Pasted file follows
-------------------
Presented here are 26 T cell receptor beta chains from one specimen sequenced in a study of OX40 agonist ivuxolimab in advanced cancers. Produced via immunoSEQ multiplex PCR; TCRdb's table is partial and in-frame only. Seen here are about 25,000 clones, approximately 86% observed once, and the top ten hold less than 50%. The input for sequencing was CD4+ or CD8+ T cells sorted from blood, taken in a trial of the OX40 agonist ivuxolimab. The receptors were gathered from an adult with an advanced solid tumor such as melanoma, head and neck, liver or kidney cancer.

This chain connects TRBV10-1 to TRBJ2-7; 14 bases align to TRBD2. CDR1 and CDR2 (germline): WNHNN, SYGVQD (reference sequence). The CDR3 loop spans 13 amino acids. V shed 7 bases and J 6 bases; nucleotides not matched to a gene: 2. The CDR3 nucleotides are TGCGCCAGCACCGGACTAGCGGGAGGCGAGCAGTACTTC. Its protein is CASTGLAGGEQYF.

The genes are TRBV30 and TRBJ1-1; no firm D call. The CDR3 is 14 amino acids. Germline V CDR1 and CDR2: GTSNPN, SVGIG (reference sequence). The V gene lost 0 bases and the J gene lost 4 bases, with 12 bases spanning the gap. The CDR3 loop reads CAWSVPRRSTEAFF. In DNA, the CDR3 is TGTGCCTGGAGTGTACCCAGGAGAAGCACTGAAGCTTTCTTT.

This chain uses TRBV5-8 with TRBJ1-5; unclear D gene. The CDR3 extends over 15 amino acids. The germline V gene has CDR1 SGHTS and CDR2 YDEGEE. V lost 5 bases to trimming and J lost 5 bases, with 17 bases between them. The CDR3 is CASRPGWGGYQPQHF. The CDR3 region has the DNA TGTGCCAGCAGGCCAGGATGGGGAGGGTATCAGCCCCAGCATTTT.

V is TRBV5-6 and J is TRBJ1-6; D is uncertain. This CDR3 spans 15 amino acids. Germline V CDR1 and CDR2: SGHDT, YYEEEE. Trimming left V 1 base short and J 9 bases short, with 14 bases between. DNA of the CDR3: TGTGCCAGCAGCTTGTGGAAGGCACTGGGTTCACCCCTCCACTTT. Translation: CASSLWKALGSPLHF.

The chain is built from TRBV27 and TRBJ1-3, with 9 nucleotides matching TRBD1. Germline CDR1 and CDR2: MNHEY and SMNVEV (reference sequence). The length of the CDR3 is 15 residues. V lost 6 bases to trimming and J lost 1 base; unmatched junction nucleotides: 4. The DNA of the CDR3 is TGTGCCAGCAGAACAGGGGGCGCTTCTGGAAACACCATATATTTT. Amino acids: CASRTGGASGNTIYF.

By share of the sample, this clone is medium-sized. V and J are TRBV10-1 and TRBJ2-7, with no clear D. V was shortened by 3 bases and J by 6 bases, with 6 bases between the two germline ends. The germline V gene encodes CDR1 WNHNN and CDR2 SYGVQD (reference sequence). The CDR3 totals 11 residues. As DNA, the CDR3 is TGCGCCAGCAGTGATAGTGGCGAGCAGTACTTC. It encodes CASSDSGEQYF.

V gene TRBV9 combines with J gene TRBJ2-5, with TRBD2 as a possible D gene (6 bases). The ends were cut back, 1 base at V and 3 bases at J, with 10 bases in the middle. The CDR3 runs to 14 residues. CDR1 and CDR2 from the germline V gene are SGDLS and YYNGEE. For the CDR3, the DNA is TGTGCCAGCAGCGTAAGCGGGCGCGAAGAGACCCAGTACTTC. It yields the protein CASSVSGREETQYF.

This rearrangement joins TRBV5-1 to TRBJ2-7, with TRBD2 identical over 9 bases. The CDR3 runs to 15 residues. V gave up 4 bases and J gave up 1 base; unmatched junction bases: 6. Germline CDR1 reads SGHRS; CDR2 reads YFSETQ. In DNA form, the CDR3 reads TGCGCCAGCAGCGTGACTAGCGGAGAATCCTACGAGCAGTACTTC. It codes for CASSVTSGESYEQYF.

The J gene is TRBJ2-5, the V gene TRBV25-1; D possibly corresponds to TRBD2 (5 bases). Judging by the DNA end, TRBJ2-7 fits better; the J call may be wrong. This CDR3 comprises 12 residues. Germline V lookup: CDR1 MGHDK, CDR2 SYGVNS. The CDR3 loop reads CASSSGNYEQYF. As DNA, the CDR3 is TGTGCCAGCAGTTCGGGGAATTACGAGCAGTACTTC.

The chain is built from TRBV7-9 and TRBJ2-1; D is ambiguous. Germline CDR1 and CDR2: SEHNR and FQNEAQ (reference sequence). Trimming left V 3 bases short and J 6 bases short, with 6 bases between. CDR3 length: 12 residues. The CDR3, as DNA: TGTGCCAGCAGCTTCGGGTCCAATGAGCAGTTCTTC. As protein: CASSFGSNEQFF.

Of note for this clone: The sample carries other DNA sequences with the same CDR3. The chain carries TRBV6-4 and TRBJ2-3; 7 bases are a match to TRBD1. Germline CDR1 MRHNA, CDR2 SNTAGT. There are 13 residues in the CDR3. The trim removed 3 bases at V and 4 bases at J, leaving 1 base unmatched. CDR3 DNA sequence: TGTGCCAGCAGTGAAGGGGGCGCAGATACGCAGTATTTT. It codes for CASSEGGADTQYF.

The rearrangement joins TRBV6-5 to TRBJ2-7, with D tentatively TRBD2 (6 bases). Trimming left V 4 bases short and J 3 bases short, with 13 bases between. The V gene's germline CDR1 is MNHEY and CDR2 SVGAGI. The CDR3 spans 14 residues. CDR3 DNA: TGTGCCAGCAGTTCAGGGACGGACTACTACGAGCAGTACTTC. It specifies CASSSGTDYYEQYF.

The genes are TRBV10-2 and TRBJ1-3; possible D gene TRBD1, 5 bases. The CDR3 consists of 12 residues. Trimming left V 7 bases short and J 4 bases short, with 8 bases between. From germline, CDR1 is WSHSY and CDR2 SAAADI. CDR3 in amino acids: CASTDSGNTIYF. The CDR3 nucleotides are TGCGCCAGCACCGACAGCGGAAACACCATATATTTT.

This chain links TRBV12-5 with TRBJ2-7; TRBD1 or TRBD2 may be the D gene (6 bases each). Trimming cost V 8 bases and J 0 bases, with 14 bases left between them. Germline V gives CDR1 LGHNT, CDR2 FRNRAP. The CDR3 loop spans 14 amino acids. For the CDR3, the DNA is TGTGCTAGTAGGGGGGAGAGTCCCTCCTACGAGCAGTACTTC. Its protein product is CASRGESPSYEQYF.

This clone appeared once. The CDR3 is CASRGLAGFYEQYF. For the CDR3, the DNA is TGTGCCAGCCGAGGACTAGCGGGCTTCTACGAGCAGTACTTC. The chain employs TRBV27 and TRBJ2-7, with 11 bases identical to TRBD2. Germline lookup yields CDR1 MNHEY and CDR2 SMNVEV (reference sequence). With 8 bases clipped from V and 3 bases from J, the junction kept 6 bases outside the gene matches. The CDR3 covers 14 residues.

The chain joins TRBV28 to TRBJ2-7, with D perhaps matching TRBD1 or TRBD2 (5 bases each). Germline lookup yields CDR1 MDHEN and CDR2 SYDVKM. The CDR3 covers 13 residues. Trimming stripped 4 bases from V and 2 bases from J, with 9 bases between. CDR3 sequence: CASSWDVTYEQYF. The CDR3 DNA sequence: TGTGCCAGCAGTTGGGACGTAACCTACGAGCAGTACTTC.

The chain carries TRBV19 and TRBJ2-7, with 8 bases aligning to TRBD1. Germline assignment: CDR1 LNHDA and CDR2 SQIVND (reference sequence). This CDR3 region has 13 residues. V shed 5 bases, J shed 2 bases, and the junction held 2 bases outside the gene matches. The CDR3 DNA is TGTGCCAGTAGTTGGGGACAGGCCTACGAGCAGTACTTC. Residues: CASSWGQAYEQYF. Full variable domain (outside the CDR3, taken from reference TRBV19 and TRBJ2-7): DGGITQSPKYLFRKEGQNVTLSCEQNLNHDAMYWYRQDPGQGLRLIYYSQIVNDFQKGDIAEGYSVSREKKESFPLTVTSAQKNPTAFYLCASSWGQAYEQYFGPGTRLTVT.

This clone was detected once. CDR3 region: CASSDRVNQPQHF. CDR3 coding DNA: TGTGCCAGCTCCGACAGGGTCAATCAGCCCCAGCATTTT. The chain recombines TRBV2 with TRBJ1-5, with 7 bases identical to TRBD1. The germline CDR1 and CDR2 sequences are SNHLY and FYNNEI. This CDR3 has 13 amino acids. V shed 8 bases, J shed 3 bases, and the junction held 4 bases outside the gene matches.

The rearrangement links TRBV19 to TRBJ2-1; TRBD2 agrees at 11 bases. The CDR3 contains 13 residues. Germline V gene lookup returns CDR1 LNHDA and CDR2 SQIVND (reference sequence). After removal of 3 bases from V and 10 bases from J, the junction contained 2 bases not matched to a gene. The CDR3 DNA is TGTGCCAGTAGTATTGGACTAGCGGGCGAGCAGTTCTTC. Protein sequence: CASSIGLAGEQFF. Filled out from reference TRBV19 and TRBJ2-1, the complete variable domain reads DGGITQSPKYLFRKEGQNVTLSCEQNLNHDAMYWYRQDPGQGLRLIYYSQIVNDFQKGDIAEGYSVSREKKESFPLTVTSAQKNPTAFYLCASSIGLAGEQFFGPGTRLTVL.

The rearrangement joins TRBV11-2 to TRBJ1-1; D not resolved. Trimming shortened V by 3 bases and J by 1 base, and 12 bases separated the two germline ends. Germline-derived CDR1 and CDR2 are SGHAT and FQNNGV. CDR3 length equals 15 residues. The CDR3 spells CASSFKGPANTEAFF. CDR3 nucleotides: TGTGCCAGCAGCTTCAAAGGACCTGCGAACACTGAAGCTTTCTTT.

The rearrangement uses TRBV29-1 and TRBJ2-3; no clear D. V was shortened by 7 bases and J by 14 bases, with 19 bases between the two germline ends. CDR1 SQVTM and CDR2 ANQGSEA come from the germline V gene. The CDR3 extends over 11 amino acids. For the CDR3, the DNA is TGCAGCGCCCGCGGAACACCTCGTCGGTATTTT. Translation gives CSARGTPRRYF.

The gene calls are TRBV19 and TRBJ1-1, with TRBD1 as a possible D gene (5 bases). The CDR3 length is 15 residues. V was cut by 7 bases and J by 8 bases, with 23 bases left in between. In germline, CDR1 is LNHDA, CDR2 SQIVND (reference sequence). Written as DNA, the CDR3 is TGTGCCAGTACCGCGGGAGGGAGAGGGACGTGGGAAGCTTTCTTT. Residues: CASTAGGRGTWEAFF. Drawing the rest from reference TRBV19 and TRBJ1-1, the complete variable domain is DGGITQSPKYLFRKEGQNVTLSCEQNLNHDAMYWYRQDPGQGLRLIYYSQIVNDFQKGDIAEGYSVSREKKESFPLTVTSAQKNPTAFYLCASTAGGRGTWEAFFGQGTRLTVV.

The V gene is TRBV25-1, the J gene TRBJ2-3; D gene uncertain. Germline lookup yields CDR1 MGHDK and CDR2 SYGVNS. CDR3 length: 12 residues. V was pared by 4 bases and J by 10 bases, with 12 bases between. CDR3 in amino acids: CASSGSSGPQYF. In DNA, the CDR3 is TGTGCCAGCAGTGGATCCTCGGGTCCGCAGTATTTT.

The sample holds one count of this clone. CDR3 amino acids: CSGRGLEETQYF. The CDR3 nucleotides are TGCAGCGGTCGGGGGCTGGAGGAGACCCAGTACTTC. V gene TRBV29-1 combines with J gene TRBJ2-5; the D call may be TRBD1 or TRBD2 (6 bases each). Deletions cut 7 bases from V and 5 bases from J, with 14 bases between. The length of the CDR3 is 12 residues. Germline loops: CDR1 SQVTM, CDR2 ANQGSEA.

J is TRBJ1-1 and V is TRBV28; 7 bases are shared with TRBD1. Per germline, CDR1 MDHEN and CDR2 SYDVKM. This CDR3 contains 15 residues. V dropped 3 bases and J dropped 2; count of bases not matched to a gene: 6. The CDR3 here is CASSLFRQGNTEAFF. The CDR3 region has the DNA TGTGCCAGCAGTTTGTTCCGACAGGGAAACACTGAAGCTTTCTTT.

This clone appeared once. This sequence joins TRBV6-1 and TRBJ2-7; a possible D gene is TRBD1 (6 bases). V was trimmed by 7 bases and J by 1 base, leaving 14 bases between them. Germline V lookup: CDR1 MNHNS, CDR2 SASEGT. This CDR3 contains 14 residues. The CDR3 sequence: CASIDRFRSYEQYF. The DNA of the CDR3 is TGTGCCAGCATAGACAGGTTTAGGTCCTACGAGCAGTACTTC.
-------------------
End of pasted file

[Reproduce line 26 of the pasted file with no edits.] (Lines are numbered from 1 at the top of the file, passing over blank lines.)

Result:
J is TRBJ1-1 and V is TRBV28; 7 bases are shared with TRBD1. Per germline, CDR1 MDHEN and CDR2 SYDVKM. This CDR3 contains 15 residues. V dropped 3 bases and J dropped 2; count of bases not matched to a gene: 6. The CDR3 here is CASSLFRQGNTEAFF. The CDR3 region has the DNA TGTGCCAGCAGTTTGTTCCGACAGGGAAACACTGAAGCTTTCTTT.